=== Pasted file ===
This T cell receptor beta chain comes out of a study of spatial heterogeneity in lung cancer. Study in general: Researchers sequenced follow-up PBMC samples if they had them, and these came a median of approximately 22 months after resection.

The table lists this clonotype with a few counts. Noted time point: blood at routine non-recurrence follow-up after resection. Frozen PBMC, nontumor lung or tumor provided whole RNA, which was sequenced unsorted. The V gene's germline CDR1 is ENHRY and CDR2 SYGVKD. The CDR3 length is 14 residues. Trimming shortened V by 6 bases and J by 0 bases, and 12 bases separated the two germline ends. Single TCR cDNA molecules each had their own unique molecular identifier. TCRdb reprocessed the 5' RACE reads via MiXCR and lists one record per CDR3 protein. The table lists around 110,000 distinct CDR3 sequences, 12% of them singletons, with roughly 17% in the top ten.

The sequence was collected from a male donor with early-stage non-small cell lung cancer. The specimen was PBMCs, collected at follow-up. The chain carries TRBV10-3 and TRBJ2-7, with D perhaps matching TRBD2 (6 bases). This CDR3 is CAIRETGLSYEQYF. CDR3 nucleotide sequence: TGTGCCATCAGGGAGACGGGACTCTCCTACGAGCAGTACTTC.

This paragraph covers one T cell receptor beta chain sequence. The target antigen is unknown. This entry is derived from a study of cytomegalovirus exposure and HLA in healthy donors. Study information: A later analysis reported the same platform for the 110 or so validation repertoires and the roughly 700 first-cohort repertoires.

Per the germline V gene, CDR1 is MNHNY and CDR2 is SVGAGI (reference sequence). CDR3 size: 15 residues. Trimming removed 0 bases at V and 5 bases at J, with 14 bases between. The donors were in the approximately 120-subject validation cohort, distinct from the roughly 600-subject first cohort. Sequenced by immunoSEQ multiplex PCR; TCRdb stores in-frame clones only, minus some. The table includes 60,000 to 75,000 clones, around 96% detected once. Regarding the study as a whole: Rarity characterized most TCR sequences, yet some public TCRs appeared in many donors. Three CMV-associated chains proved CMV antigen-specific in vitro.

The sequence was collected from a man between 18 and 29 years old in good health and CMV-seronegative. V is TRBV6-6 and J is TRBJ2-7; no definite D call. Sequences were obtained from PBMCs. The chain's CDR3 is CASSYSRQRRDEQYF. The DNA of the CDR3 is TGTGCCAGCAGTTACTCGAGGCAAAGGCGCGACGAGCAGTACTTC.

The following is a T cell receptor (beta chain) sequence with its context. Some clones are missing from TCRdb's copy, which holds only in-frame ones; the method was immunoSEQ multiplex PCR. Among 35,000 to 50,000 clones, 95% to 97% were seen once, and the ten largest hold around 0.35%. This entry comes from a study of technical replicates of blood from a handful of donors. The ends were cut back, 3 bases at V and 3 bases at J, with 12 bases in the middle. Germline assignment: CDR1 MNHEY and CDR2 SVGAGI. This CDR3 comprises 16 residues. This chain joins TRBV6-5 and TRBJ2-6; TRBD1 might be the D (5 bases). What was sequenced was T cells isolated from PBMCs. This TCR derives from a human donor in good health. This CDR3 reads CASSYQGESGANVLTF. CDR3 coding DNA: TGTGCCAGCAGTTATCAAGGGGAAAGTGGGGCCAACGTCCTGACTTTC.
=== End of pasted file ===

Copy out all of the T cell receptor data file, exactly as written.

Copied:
This T cell receptor beta chain comes out of a study of spatial heterogeneity in lung cancer. Study in general: Researchers sequenced follow-up PBMC samples if they had them, and these came a median of approximately 22 months after resection.

The table lists this clonotype with a few counts. Noted time point: blood at routine non-recurrence follow-up after resection. Frozen PBMC, nontumor lung or tumor provided whole RNA, which was sequenced unsorted. The V gene's germline CDR1 is ENHRY and CDR2 SYGVKD. The CDR3 length is 14 residues. Trimming shortened V by 6 bases and J by 0 bases, and 12 bases separated the two germline ends. Single TCR cDNA molecules each had their own unique molecular identifier. TCRdb reprocessed the 5' RACE reads via MiXCR and lists one record per CDR3 protein. The table lists around 110,000 distinct CDR3 sequences, 12% of them singletons, with roughly 17% in the top ten.

The sequence was collected from a male donor with early-stage non-small cell lung cancer. The specimen was PBMCs, collected at follow-up. The chain carries TRBV10-3 and TRBJ2-7, with D perhaps matching TRBD2 (6 bases). This CDR3 is CAIRETGLSYEQYF. CDR3 nucleotide sequence: TGTGCCATCAGGGAGACGGGACTCTCCTACGAGCAGTACTTC.

This paragraph covers one T cell receptor beta chain sequence. The target antigen is unknown. This entry is derived from a study of cytomegalovirus exposure and HLA in healthy donors. Study information: A later analysis reported the same platform for the 110 or so validation repertoires and the roughly 700 first-cohort repertoires.

Per the germline V gene, CDR1 is MNHNY and CDR2 is SVGAGI (reference sequence). CDR3 size: 15 residues. Trimming removed 0 bases at V and 5 bases at J, with 14 bases between. The donors were in the approximately 120-subject validation cohort, distinct from the roughly 600-subject first cohort. Sequenced by immunoSEQ multiplex PCR; TCRdb stores in-frame clones only, minus some. The table includes 60,000 to 75,000 clones, around 96% detected once. Regarding the study as a whole: Rarity characterized most TCR sequences, yet some public TCRs appeared in many donors. Three CMV-associated chains proved CMV antigen-specific in vitro.

The sequence was collected from a man between 18 and 29 years old in good health and CMV-seronegative. V is TRBV6-6 and J is TRBJ2-7; no definite D call. Sequences were obtained from PBMCs. The chain's CDR3 is CASSYSRQRRDEQYF. The DNA of the CDR3 is TGTGCCAGCAGTTACTCGAGGCAAAGGCGCGACGAGCAGTACTTC.

The following is a T cell receptor (beta chain) sequence with its context. Some clones are missing from TCRdb's copy, which holds only in-frame ones; the method was immunoSEQ multiplex PCR. Among 35,000 to 50,000 clones, 95% to 97% were seen once, and the ten largest hold around 0.35%. This entry comes from a study of technical replicates of blood from a handful of donors. The ends were cut back, 3 bases at V and 3 bases at J, with 12 bases in the middle. Germline assignment: CDR1 MNHEY and CDR2 SVGAGI. This CDR3 comprises 16 residues. This chain joins TRBV6-5 and TRBJ2-6; TRBD1 might be the D (5 bases). What was sequenced was T cells isolated from PBMCs. This TCR derives from a human donor in good health. This CDR3 reads CASSYQGESGANVLTF. CDR3 coding DNA: TGTGCCAGCAGTTATCAAGGGGAAAGTGGGGCCAACGTCCTGACTTTC.